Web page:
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Senate panel deadlocks over Biden pick to lead DOJ civil rights division

Senate panel deadlocks over Biden pick to lead DOJ civil rights division
© Greg Nash

The Senate Judiciary Committee deadlocked Thursday on whether to advance President BidenJoe BidenMellman: Trump voters cling to 2020 tale FDA authorizes another batch of J&J vaccine Cotton warns of China collecting athletes' DNA at 2022 Olympics MORE's pick to lead the Department of Justice's (DOJ) civil rights division, leaving it up to Senate leadership to send her confirmation to the floor for a vote.

The committee voted 11-11 along party lines on Kristen ClarkeKristen ClarkeDOJ settles with Pennsylvania city over language barriers to Spanish-speaking residents Justice faces pressure for action on civil rights post-Trump Senate confirms Clarke as first Black woman to lead DOJ civil rights MORE's nomination, with Republican committee members saying she is too radical and too critical of police to be in charge of the DOJ wing that's tasked with leading investigations into local police departments and suing states over restrictive voting laws.

The vote on Thursday echoed the contentious confirmation process for Vanita Gupta, who was approved in a narrow 51-49 Senate floor vote last month for the No. 3 position in the Justice Department.

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Gupta's confirmation also advanced to the Senate floor following a tied committee vote. Just one Republican, Sen. Lisa MurkowskiLisa Ann MurkowskiHundreds in West Virginia protest Manchin's opposition to voting rights legislation How Biden can get the infrastructure bill through Congress Senate confirms Garland's successor to appeals court MORE (Alaska), voted in favor of her on the floor.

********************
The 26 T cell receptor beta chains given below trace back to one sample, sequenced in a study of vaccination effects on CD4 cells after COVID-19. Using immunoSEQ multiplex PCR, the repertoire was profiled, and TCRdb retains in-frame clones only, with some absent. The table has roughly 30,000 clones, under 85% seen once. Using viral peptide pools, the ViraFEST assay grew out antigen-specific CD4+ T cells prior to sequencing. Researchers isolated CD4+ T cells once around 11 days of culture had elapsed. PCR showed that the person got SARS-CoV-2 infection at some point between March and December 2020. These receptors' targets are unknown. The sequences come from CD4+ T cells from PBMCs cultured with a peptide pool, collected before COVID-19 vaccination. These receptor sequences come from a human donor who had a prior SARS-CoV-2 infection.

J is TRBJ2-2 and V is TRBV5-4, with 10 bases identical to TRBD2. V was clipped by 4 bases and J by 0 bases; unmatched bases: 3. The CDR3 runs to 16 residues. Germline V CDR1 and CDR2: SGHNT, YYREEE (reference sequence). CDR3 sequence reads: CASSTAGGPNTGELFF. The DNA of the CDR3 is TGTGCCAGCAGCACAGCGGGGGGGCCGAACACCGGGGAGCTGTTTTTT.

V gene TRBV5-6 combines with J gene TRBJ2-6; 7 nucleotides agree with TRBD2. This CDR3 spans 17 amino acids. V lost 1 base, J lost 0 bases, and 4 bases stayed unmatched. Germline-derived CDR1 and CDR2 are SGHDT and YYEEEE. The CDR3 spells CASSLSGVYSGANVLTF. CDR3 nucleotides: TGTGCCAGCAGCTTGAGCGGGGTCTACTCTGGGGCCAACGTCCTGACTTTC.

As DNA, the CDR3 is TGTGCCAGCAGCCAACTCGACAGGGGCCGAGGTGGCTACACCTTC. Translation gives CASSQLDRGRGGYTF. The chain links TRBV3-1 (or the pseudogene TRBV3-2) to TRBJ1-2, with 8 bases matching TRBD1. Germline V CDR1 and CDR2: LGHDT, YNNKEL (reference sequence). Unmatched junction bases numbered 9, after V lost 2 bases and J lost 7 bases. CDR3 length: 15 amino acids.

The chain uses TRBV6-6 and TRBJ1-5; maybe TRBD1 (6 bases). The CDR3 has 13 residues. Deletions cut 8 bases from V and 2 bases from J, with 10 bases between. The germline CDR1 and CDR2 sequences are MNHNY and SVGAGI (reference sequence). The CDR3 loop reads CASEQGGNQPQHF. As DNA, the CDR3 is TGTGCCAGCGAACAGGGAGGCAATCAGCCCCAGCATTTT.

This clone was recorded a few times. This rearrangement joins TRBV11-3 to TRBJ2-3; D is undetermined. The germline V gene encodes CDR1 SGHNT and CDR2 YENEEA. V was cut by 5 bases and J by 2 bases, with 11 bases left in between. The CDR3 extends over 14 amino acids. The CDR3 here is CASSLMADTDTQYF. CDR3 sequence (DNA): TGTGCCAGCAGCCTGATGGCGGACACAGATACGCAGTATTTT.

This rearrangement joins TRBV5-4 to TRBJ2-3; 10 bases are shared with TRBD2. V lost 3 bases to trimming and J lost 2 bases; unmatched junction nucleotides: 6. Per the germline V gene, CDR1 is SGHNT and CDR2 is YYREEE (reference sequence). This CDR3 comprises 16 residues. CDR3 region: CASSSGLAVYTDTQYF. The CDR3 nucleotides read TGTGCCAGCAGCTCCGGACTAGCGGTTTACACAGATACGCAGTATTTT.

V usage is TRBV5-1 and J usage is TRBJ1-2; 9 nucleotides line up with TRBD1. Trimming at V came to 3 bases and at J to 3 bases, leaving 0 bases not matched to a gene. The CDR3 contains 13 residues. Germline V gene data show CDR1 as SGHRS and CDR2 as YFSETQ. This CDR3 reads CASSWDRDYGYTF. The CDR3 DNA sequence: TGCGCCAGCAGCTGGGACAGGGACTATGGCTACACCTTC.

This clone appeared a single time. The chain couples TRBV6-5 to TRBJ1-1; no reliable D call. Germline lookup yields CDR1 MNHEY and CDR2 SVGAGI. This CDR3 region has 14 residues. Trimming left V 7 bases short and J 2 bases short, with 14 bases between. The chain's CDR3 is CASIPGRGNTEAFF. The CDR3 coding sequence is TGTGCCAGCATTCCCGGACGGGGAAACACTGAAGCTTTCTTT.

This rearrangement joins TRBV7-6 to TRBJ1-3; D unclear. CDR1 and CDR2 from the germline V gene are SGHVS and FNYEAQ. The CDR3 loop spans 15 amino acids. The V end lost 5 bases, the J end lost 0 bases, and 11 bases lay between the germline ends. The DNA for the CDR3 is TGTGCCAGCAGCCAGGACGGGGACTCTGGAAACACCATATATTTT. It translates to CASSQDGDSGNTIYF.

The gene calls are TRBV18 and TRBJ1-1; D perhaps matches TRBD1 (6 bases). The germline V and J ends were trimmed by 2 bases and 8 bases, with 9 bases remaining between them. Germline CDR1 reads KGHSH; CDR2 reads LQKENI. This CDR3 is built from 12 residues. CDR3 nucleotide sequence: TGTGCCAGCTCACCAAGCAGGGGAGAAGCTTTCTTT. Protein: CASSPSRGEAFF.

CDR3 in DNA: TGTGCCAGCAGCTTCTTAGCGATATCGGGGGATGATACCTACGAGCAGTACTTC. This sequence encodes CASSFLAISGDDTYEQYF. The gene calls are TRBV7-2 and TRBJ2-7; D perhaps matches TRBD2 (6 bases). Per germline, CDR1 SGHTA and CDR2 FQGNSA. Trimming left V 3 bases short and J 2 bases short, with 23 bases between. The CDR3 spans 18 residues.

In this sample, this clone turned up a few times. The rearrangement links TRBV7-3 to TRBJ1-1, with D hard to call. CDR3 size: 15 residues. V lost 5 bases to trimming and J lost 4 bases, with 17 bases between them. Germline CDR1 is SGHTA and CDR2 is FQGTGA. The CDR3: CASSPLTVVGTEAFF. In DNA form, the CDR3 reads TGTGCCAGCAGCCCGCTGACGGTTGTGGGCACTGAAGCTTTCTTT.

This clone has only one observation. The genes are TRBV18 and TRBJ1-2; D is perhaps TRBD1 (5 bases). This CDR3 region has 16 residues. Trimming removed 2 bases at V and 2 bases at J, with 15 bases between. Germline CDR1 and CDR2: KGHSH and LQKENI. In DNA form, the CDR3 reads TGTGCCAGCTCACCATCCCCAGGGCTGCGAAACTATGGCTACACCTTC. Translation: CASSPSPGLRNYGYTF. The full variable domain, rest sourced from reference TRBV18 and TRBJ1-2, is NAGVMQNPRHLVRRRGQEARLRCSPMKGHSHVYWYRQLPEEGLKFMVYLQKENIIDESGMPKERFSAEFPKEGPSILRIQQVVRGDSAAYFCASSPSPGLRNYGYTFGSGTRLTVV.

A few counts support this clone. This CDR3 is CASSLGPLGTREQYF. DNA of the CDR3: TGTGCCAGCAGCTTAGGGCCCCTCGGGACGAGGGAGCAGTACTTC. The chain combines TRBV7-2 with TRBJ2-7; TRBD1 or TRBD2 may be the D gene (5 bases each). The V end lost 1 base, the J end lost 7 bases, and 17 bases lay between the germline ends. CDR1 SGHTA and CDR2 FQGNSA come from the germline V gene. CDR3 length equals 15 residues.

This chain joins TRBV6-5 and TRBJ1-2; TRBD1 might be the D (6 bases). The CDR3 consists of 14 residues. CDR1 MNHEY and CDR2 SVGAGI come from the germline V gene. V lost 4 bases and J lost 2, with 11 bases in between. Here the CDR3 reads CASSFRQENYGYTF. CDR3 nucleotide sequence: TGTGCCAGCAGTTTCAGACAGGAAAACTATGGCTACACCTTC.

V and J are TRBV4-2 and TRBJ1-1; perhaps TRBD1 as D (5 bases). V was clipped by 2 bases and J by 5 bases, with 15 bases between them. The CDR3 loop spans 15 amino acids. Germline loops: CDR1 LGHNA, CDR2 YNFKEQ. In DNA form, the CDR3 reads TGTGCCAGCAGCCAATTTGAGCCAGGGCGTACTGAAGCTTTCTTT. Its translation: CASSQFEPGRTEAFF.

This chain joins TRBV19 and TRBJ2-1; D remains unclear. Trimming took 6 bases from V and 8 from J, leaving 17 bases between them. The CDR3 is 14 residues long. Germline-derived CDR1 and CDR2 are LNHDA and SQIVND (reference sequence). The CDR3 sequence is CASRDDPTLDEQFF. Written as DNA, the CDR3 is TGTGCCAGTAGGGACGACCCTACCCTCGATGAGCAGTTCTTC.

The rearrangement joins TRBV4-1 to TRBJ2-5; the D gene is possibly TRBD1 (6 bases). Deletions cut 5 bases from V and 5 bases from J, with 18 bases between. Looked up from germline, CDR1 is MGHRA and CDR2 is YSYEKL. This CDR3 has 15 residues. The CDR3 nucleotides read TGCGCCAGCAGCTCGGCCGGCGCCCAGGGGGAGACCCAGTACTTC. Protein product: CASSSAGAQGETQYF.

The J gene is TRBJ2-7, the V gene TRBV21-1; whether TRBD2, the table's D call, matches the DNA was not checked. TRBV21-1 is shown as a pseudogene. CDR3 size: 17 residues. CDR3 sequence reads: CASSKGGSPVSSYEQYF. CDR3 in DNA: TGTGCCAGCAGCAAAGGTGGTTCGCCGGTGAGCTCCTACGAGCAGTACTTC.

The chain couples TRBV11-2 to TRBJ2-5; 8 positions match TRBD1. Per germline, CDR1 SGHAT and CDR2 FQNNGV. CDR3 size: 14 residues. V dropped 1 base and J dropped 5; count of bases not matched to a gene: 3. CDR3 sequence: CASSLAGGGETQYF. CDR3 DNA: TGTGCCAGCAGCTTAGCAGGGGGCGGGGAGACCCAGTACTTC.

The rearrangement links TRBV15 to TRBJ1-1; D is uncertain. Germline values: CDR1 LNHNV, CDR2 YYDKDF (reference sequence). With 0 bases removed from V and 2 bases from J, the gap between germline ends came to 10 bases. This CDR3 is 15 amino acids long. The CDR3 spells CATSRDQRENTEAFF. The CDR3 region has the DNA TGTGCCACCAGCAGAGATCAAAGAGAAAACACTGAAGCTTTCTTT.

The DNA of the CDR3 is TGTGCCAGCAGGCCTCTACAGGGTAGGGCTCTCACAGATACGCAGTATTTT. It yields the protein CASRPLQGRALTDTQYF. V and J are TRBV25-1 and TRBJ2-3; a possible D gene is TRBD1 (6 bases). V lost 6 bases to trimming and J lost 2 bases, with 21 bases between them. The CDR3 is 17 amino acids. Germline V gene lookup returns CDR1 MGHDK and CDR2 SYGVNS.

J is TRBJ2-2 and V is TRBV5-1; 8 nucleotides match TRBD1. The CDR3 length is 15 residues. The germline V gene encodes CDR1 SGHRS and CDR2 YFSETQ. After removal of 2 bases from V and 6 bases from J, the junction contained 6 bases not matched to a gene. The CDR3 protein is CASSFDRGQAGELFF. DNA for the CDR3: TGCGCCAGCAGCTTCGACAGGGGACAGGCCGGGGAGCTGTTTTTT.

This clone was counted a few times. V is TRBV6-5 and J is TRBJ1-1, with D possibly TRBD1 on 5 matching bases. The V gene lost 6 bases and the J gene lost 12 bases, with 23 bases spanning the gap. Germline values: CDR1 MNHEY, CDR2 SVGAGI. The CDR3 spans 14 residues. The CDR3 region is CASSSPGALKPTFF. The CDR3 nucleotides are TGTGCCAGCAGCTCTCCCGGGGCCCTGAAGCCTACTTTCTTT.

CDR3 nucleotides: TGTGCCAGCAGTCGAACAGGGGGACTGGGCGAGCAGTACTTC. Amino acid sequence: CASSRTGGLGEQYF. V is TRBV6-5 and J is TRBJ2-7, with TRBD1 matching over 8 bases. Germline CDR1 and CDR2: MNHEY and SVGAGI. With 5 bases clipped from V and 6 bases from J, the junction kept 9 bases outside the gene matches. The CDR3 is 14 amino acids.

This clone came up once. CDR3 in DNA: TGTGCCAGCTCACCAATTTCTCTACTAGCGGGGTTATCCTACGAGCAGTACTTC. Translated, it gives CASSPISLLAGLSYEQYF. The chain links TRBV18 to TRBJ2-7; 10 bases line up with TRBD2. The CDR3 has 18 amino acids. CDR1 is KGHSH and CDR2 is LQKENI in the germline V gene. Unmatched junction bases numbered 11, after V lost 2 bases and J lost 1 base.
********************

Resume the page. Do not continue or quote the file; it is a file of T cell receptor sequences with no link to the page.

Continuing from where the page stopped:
Both Gupta and Clarke have faced stiff opposition from Senate Republicans and conservative groups who have sought to paint them as leftist extremists bent on abolishing the police, despite law enforcement groups backing both nominations.

"Kristen Clarke and Vanita Gupta, two nominees who have been before this committee in the past month, are two of the most radical nominees that have ever been put forward to any position in the federal government," Sen. Ted CruzRafael (Ted) Edward CruzOvernight Defense: Top admiral shoots back at criticism of 'woke' military | Military guns go missing | New White House strategy to battle domestic extremism Top admiral shoots back at criticism of 'woke' military: 'We are not weak' Biden tries to erase Trump's 'America First' on world stage MORE (R-Texas) said during a committee hearing before Thursday's vote. "It speaks volumes that President Biden is willing to nominate two radicals to be senior officials at the Department of Justice and it speaks volumes that Senate Democrats are willing to rubber-stamp those choices."